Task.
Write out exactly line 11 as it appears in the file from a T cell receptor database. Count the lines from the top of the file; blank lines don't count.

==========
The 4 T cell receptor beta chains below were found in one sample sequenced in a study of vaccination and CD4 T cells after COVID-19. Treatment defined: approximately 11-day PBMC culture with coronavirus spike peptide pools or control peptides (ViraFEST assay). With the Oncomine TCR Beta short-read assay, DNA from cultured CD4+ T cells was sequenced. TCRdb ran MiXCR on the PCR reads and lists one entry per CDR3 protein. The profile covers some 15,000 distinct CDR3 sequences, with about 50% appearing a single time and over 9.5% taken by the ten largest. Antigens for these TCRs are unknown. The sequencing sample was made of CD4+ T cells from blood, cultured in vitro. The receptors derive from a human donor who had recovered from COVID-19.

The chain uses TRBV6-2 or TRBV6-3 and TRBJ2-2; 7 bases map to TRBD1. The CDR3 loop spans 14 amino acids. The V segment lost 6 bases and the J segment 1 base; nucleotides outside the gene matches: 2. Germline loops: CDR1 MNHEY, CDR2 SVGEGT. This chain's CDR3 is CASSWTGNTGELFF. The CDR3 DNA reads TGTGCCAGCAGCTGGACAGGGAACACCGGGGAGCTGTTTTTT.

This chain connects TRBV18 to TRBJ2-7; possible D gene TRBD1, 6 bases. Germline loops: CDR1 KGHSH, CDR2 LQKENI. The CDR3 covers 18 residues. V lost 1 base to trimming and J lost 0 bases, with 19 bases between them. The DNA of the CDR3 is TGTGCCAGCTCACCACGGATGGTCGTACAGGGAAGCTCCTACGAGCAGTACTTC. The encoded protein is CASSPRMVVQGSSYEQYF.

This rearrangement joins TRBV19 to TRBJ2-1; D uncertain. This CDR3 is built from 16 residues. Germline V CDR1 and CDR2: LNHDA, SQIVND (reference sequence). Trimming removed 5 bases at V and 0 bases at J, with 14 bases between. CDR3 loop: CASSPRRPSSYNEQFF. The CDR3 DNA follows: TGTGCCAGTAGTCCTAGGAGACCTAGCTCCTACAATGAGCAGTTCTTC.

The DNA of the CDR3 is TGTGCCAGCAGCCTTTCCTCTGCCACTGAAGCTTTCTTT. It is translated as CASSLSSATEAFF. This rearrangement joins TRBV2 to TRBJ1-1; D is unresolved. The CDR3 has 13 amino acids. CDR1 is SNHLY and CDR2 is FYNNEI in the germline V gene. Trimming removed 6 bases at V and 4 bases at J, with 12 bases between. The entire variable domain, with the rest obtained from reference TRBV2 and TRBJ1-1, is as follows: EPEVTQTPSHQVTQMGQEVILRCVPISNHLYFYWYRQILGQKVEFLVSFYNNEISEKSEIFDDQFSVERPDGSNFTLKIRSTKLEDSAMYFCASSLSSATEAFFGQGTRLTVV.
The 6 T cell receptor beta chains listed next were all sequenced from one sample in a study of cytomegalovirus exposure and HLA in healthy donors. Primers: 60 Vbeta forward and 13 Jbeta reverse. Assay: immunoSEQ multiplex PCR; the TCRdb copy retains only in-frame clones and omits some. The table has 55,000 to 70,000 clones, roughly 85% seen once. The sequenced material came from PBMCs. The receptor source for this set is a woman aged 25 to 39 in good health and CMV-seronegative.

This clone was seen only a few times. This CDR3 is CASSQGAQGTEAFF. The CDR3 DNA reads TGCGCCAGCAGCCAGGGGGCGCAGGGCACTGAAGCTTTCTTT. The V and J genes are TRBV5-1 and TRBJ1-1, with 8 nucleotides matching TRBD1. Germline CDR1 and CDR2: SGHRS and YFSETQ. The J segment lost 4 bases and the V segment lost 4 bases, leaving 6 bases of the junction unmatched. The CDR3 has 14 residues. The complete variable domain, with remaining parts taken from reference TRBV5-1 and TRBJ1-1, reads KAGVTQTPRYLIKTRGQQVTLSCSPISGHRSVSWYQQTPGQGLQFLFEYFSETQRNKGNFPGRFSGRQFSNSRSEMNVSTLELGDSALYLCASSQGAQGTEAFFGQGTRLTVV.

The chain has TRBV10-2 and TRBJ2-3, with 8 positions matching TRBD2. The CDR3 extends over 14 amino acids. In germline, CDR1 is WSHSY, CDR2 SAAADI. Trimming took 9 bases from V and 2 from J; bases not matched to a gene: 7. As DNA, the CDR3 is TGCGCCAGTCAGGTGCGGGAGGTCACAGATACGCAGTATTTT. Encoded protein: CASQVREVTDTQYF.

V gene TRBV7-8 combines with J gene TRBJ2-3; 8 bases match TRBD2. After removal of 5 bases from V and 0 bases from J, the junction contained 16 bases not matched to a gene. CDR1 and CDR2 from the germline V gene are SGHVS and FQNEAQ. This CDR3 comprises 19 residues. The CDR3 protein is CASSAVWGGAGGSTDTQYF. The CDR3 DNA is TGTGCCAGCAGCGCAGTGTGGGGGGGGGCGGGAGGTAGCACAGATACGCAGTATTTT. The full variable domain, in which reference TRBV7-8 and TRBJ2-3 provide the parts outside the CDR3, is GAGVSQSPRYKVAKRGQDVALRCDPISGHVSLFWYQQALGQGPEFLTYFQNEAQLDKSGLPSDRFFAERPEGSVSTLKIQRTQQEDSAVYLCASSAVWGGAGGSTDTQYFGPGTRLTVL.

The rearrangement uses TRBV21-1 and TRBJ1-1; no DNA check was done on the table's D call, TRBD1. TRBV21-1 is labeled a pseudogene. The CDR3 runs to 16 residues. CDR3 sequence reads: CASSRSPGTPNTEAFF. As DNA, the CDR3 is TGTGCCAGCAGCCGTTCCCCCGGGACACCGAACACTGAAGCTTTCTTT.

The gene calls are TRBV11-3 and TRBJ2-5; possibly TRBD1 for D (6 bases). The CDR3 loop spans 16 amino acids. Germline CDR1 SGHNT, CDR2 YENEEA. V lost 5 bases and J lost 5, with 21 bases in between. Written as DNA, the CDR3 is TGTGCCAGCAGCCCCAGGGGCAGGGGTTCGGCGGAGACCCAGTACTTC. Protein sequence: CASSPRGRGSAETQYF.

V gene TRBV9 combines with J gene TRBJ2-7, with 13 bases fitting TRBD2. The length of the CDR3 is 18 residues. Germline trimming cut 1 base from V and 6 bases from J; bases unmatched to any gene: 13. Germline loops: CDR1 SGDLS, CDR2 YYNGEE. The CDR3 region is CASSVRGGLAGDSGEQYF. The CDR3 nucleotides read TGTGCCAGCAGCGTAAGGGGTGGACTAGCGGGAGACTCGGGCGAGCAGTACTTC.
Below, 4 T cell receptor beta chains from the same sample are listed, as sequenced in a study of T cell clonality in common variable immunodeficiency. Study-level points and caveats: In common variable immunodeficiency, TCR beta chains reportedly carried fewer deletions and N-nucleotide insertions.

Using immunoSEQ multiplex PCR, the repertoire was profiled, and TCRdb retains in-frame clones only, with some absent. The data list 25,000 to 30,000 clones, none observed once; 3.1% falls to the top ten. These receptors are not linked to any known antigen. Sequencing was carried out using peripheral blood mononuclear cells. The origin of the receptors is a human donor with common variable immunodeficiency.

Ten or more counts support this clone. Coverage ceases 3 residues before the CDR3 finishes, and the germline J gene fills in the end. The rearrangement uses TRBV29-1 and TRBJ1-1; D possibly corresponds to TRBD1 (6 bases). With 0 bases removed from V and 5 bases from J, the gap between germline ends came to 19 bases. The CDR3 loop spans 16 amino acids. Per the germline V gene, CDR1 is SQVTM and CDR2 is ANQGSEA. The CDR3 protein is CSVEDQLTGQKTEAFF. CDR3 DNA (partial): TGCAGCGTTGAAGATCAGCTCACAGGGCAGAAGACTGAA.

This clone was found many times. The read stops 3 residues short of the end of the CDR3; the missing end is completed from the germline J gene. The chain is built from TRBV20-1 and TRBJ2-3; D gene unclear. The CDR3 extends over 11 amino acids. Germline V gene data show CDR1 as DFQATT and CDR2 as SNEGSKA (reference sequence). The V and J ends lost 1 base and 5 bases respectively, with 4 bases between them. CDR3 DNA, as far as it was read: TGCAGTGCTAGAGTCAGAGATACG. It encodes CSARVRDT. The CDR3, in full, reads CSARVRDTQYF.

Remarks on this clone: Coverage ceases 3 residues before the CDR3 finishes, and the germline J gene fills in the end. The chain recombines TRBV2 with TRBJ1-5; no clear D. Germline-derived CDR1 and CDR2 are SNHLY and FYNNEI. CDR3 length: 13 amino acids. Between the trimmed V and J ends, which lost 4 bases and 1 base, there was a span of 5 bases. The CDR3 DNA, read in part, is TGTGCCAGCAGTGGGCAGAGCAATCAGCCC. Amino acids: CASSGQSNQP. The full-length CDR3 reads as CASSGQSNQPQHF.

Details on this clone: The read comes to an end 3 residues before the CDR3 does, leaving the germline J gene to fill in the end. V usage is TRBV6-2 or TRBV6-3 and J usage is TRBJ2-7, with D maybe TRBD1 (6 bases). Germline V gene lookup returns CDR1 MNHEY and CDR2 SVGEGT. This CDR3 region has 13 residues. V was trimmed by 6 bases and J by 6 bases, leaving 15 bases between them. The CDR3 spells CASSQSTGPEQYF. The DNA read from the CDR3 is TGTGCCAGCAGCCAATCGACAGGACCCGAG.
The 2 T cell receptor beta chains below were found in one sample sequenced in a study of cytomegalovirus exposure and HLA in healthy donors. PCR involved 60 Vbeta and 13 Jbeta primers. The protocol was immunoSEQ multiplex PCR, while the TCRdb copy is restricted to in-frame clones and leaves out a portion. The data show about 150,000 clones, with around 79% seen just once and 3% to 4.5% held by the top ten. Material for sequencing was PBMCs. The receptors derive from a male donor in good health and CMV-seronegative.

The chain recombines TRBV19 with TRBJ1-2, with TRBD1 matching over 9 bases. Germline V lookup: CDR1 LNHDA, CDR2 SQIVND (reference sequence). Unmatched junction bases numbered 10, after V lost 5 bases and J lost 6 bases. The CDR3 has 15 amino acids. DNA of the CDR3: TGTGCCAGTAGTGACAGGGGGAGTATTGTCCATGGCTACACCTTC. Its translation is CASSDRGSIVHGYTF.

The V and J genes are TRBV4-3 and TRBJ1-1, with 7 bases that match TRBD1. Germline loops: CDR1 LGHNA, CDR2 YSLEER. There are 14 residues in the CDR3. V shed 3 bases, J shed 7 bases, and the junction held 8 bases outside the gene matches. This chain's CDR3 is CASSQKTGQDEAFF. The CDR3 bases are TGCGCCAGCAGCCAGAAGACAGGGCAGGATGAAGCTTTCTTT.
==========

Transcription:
The gene calls are TRBV11-3 and TRBJ2-5; possibly TRBD1 for D (6 bases). The CDR3 loop spans 16 amino acids. Germline CDR1 SGHNT, CDR2 YENEEA. V lost 5 bases and J lost 5, with 21 bases in between. Written as DNA, the CDR3 is TGTGCCAGCAGCCCCAGGGGCAGGGGTTCGGCGGAGACCCAGTACTTC. Protein sequence: CASSPRGRGSAETQYF.